He was struggling with something. If she didn’t have this mystery as a heavy cloak around her shoulders, she would want to help him. He was the one the Rain God spoke of. If things weren’t so complicated, if it wouldn’t disappoint her family, if she hadn’t sworn an oath, that same oath her father swore and his mother before him... She had already unrolled scenarios, theories for his motivations, like a map in her mind. All graphing that ugly question that made something twist inside her:

Why me?

She was not the most beautiful woman of his acquaintance. Yet, here he was, his eyes like hard stones as he stared at her for other reasons. It had occurred to her—everything occurred to her—that her might see her as a trophy, the impossible catch, but she could tell that was wrong from the cautious respect in his eyes. Not fear. She was used to fear. Respect.

He was an outsider too.

She knew he was not spending his nights alone. Funako had glumly shared the gossip that he had visited Lady Doren the night of the lilies, and Lady Midori the following night. Actions did not bother her. 

Questions bothered her. 

Why keep coming back?

She had theories, but her life was full of theories, spirits, and the abstract, and she wanted the stones to crack and let the spring pour forth, to actually feel the water around her hands. But his answers were not meant for her. She couldn’t accept them. She had to send him away. She would be high shaman. She could not be his preoccupation, and she did not deserve his answers, whatever they were.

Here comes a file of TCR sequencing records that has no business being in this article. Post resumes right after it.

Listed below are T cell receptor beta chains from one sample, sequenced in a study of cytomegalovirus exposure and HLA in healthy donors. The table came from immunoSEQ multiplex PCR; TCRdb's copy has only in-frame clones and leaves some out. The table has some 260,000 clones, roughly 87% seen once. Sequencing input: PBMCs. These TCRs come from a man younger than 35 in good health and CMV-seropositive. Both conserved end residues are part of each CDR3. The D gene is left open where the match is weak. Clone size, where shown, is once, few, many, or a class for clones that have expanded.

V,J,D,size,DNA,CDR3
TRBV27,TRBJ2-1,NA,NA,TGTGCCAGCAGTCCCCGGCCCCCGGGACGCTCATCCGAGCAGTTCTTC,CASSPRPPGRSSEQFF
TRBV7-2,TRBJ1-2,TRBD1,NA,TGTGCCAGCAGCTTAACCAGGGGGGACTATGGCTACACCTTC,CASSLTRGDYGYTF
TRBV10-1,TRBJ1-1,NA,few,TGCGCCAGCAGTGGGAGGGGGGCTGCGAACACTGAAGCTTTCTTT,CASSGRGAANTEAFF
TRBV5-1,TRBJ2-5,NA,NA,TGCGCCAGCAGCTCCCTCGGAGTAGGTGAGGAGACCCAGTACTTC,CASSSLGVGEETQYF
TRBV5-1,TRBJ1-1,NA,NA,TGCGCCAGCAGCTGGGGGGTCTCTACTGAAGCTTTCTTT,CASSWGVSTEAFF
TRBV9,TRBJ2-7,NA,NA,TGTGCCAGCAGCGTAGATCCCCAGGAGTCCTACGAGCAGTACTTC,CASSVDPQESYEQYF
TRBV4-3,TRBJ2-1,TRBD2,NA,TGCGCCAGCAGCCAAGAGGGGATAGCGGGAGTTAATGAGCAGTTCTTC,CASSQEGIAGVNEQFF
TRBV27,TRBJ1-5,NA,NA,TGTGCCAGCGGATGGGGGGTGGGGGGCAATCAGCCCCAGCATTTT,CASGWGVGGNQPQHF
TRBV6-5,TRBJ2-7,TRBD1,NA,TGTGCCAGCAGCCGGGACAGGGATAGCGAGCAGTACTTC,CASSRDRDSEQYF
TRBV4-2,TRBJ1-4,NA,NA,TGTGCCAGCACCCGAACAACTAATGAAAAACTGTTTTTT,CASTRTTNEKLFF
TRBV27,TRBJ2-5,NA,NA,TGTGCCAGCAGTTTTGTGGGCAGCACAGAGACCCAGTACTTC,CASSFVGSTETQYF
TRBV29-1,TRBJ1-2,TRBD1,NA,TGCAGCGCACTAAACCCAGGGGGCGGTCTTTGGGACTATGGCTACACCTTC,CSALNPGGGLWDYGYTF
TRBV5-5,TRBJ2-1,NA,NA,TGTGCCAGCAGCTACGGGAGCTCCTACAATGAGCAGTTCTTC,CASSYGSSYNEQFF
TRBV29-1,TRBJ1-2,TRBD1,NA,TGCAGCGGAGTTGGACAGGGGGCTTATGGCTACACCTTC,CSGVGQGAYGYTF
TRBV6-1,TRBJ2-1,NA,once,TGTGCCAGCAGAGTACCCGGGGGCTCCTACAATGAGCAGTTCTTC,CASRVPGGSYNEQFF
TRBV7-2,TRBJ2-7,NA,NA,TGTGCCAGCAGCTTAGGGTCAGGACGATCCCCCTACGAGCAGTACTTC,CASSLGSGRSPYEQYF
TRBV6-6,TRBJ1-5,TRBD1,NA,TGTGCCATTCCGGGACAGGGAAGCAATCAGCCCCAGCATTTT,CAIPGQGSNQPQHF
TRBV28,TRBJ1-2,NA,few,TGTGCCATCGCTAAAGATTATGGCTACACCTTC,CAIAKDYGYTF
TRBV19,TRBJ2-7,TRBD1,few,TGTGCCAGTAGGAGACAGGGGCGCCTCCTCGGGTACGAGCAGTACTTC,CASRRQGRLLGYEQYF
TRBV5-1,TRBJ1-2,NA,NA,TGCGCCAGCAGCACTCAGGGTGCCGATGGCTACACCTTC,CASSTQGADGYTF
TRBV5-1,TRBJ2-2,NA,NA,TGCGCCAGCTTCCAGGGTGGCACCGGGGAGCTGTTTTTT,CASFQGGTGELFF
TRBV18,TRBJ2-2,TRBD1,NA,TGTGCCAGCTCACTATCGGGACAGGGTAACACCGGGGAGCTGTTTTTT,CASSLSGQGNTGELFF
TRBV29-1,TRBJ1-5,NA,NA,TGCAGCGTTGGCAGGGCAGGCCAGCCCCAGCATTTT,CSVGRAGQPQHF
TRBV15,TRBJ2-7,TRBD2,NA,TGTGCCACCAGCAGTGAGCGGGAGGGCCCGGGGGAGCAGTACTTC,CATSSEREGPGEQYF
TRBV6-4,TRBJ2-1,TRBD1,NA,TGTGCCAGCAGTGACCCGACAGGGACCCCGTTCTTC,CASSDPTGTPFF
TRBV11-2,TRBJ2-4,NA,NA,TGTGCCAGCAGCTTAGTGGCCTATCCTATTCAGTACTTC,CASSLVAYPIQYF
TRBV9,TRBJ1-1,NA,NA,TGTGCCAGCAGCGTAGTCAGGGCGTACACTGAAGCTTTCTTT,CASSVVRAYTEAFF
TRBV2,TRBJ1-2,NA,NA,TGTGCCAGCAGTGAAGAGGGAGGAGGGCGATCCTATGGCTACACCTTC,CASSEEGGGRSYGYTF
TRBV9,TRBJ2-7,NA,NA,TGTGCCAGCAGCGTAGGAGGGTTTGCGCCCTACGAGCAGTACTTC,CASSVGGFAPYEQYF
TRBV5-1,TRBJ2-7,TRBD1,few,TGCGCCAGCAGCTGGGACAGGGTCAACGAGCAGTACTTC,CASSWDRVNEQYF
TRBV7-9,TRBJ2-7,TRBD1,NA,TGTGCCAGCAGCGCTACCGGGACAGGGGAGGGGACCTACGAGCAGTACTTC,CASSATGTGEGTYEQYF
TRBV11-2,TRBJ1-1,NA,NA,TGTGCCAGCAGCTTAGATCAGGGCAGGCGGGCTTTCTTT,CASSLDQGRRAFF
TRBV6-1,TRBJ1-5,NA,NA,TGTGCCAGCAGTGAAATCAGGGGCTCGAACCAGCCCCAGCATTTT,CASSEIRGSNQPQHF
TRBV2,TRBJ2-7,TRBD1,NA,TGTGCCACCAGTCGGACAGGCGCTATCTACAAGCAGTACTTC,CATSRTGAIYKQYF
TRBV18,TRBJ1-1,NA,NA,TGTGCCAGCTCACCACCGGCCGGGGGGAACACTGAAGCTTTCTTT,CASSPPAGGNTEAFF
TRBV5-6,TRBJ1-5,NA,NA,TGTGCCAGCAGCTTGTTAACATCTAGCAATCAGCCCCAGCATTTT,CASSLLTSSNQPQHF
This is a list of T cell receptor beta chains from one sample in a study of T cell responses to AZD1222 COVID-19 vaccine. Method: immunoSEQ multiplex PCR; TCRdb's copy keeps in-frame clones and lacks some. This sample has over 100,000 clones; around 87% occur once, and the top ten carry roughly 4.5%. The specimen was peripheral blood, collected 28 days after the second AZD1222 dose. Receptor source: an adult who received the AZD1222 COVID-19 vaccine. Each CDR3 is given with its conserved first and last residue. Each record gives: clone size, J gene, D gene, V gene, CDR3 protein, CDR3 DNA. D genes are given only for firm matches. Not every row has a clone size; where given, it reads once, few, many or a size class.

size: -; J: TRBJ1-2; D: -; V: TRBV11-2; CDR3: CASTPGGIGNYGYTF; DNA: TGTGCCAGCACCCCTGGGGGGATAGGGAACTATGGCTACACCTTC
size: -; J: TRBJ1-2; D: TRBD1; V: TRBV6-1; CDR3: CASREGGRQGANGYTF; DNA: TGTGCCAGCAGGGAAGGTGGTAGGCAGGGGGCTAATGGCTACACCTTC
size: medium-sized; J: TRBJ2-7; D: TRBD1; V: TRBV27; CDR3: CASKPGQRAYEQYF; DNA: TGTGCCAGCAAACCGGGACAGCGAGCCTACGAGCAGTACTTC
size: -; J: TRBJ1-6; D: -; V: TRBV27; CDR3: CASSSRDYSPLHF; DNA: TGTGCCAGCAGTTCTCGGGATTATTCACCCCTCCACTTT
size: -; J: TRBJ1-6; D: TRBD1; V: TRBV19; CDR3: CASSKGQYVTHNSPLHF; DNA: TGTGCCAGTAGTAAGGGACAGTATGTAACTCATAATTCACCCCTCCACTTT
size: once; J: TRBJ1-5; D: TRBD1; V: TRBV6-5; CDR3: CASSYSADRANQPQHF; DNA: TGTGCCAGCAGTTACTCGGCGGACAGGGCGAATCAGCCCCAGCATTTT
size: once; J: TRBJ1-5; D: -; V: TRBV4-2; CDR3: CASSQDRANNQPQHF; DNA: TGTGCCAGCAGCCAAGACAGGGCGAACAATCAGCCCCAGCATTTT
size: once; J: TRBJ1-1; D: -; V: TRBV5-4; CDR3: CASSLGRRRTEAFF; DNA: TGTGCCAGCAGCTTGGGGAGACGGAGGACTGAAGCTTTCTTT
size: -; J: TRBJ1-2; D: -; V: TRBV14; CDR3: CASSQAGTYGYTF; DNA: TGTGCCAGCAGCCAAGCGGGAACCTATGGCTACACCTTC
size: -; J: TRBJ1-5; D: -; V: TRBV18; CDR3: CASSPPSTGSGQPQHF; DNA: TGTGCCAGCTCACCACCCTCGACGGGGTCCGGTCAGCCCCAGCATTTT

“I can’t. You know I can’t.” 

“Don’t tell me that.” Chirikai sighed. “You’re my only reason for staying here.” 

The longing in his voice could weave a tapestry. She doubted he was even aware of his frustration. He covered her in the broken pieces of something—what? Who? 

She exhaled as it occurred to her and he took a step closer. 

He just lost his mother. 

Chirikai forced the seduction into his voice; Asuka knew most would focus on the low timbre, the way his fingertips brushed her wrist and burned like charcoal. 

“Humans... so obsessed with bodies,” he said. “They’re looking for all the wrong things.”

He nuzzled her face. “No closer,” whispered Asuka. Chirikai laid his forehead against hers. She closed her eyes, and he closed his. She allowed herself that. No more than this. His skin was soft. As they moved their heads, their cheekbones brushed. Asuka had never allowed herself such closeness with another person before. 

“You are so strange,” she whispered, her eyes closed. I’m strange. 

He drew back, ever so slightly, and his knuckles ghosted over her lips. 

Chirikai savored her warmth. Asuka smelled of old paper, clean fabric. She was so brilliant, and she smelled like home.     

He kissed her. Sweetly. His mouth slanted over her lips, pink and soft, and she was nervous. He wondered if he was her first—before did not count. Little terrifying shaman. She closed her eyes again and leaned towards him, seeking his warmth, and he pressed a few gentle kisses to her lips as he slid his hand into her hair. 

With his other hand, Chirikai touched her hands and found them shaking.

“Shiho, I’m sorry, I can’t do this.”

She pulled away, and he grabbed her wrist. No. 

“Touch me again, and I will curse you.” She jerked from his hold. “And I know exactly which curses to use.” 

Chirikai stepped away, his hands in the air. His pulse skyrocketing. Asuka took the ink-stone and the brush he had brought and she thrust it into Chirikai’s hands. “No more gifts,” she told him. “Let me be.” 

“I bet I can help you,” Chirikai teased. He was back to teasing. 

“Leave me alone.” Asuka closed the door to the veranda, locking herself in her dark room. Then, she dreamt about him, which made it all worse.